As the first quarter of 2011 comes to a grinding close, domestic motion picture ticket sales are down 20% from this time a year ago. Furthermore, 2011’s total box office is projected to be down 22%, to $8.2 billion, as compared to $10.45 billion in 2010. One significant reason for the decline is because major 3D theatrical releases have bombed mightily in 2011. The current trend is forcing the film industry to question if “3D Revolution,” is the natural evolution of cinema, or if it’s just a “quick fix” to entice viewers to the box office in a time where ticket sales are on a steady decline.
Major theater chains gladly welcomed the 3D revolution as a way to avert losses from selling fewer tickets, because it allowed them to hike up the cost of ticket prices. Hence, even though fewer film-goers are attending the box office these days, those who do attend are paying more to see a film. The problem is, filmgoers will only accept sharp hikes in ticket prices for very well made, hip and cutting edge 3-D films. Thus, anything falling short of the “social contract” set between the film studios and the viewing audience will fail miserably.
Here are some notable 3D Bombs that were released in the first quarter of 2011:
Drive Angry (2011) Released on February 25 on 2,290 screens, this $50 million budgeted picture has earned $10.558 million at the domestic box office. The foreign box office isn’t going to save this clunker either, speeding through only $4.5 million more.
I have no idea what Nu Image/Summit Entertainment were thinking when they greenlit, produced and distributed this sad excuse for celluloid, because 3D or not, Drive Angry was destined to become a tax break before it was made.
Mars Needs Moms (2011) Released March 11 on 3,117 screens, Disney’s $150 million 3D animated family space adventure bombed throughout the galaxy, earning only $6.5 million on its opening weekend and totaling $19.152 million in the domestic box office as of March 27th. The picture hasn’t faired much better internationally, earning $7.8 million.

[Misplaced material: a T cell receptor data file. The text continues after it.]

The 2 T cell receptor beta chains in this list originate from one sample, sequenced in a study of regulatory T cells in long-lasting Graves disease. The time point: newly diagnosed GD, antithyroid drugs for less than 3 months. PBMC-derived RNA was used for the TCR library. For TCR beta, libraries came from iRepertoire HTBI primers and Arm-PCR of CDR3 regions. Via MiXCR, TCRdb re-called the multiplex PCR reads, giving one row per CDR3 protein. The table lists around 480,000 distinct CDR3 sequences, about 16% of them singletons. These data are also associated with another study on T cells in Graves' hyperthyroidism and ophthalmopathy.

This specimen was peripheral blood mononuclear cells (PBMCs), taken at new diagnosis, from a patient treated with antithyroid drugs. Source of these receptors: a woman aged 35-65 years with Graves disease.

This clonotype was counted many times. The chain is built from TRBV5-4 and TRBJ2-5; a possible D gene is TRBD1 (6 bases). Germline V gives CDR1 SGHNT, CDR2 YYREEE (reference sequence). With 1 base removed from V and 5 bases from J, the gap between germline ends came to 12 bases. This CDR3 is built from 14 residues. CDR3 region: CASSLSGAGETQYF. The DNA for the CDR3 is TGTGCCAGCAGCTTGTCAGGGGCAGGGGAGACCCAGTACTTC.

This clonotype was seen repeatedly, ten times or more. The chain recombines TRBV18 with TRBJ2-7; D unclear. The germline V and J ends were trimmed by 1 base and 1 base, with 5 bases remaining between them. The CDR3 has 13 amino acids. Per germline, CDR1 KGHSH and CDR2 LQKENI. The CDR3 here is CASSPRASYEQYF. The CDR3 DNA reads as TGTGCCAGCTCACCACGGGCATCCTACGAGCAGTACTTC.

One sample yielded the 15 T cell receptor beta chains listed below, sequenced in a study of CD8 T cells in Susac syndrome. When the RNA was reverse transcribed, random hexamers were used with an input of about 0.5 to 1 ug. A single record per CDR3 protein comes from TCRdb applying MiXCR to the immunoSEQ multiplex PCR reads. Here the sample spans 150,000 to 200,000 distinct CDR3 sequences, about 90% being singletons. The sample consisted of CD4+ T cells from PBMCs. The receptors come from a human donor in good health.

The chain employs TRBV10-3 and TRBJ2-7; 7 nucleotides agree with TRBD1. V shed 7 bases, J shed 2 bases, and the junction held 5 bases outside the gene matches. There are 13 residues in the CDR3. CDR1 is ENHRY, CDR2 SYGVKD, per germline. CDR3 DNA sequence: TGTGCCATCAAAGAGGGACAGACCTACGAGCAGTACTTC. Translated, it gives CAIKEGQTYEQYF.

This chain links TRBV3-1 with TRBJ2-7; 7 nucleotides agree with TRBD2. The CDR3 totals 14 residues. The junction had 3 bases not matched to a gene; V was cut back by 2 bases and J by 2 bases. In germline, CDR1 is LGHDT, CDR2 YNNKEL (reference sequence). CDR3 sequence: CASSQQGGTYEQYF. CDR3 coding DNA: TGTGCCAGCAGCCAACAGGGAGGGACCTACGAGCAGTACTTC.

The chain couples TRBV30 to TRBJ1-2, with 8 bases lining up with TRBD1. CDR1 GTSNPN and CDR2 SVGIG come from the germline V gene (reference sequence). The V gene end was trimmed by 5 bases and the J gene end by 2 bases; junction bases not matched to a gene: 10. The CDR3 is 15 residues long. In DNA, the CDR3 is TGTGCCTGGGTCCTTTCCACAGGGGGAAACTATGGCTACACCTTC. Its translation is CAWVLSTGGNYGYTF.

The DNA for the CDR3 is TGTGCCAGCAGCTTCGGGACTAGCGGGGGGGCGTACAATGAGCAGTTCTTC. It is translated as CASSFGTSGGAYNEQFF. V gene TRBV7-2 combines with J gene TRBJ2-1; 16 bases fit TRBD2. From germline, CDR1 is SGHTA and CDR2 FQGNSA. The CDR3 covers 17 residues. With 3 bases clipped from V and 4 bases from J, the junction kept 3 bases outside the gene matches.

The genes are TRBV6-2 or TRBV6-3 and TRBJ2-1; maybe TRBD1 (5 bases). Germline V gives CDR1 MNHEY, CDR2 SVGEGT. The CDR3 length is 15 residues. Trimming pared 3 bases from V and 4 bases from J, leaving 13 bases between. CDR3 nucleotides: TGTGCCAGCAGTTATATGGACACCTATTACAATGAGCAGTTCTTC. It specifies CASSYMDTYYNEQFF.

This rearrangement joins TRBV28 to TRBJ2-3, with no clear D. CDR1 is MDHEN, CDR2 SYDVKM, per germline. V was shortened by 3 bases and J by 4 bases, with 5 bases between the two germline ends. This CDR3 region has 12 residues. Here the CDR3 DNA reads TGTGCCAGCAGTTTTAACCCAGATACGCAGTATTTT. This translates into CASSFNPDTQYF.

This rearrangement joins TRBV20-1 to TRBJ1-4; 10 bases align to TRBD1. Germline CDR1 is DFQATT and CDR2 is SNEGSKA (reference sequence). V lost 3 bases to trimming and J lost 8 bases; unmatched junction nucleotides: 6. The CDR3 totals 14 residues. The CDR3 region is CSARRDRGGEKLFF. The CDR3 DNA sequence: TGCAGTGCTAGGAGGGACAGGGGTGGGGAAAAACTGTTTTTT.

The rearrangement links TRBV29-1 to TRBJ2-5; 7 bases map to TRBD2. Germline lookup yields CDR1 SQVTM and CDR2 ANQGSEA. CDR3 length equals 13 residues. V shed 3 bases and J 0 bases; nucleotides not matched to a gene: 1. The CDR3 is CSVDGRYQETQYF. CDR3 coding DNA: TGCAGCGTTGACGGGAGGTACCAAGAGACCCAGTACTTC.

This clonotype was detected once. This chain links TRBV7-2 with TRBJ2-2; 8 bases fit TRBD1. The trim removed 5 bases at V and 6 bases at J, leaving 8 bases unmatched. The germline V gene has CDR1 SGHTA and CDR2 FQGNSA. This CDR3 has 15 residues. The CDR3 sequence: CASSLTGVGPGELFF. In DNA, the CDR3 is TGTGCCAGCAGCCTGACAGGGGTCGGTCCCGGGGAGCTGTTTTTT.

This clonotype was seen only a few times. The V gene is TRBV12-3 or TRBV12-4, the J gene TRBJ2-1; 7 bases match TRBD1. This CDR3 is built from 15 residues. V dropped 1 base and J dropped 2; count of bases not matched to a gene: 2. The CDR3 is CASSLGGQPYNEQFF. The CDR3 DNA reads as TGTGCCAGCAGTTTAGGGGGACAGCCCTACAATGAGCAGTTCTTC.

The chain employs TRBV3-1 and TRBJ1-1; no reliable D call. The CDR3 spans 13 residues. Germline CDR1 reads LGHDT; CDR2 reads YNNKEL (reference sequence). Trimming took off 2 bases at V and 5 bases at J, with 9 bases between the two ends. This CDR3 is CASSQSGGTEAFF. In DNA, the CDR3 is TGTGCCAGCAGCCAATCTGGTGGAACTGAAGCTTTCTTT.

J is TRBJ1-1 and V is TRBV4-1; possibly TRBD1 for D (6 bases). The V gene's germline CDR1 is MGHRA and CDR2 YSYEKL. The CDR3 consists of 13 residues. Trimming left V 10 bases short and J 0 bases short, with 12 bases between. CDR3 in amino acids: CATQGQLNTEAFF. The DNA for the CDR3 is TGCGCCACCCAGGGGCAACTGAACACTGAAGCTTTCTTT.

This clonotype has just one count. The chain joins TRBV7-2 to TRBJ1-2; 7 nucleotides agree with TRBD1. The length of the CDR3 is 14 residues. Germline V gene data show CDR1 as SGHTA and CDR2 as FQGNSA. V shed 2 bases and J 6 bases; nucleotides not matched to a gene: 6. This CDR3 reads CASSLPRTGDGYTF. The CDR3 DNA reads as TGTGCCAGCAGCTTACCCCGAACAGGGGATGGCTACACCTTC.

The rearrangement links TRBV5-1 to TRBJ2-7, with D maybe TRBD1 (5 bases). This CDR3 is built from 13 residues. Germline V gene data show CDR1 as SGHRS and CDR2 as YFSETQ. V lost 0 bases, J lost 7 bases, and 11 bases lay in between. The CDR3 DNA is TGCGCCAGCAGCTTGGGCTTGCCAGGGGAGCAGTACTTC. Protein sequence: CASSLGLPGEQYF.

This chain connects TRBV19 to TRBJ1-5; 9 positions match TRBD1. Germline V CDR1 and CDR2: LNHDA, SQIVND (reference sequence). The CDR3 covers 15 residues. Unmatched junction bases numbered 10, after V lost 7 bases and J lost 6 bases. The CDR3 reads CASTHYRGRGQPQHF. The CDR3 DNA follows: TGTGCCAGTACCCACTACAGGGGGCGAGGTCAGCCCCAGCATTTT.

I have nothing against Seth Green, but I wonder if a more notable name would have drawn more people to the box office. Not to say that a more widely recognized actor would have changed the fate of a colossal bust like Mars Likes Moms, but a brilliant actor-to-animated character match can inspire a ridiculously strong box office return. Some of the most notable actor-to-animated character matches include Mike Myers in the Shrek series of films (2001, 2004, 2007, 2010), Tom Hanks and Tim Allen in the Toy Story series, (1995, 1999, 2010), Jack Black in Kung Fu Panda (2008) and even Johnny Depp in the recently released Rango (2011).
Sucker Punch (2011) Released March 25, this ass kicking, $82 million female ensemble action-fantasy film opened on 3,900 screens, earning $19.015 million. While these numbers don’t cry “bust” yet, the picture was beaten up by Diary Of A Wimpy Kid: Rodrick Rules (2011), which earned $24.4 million on 4,000 screens over the same weekend.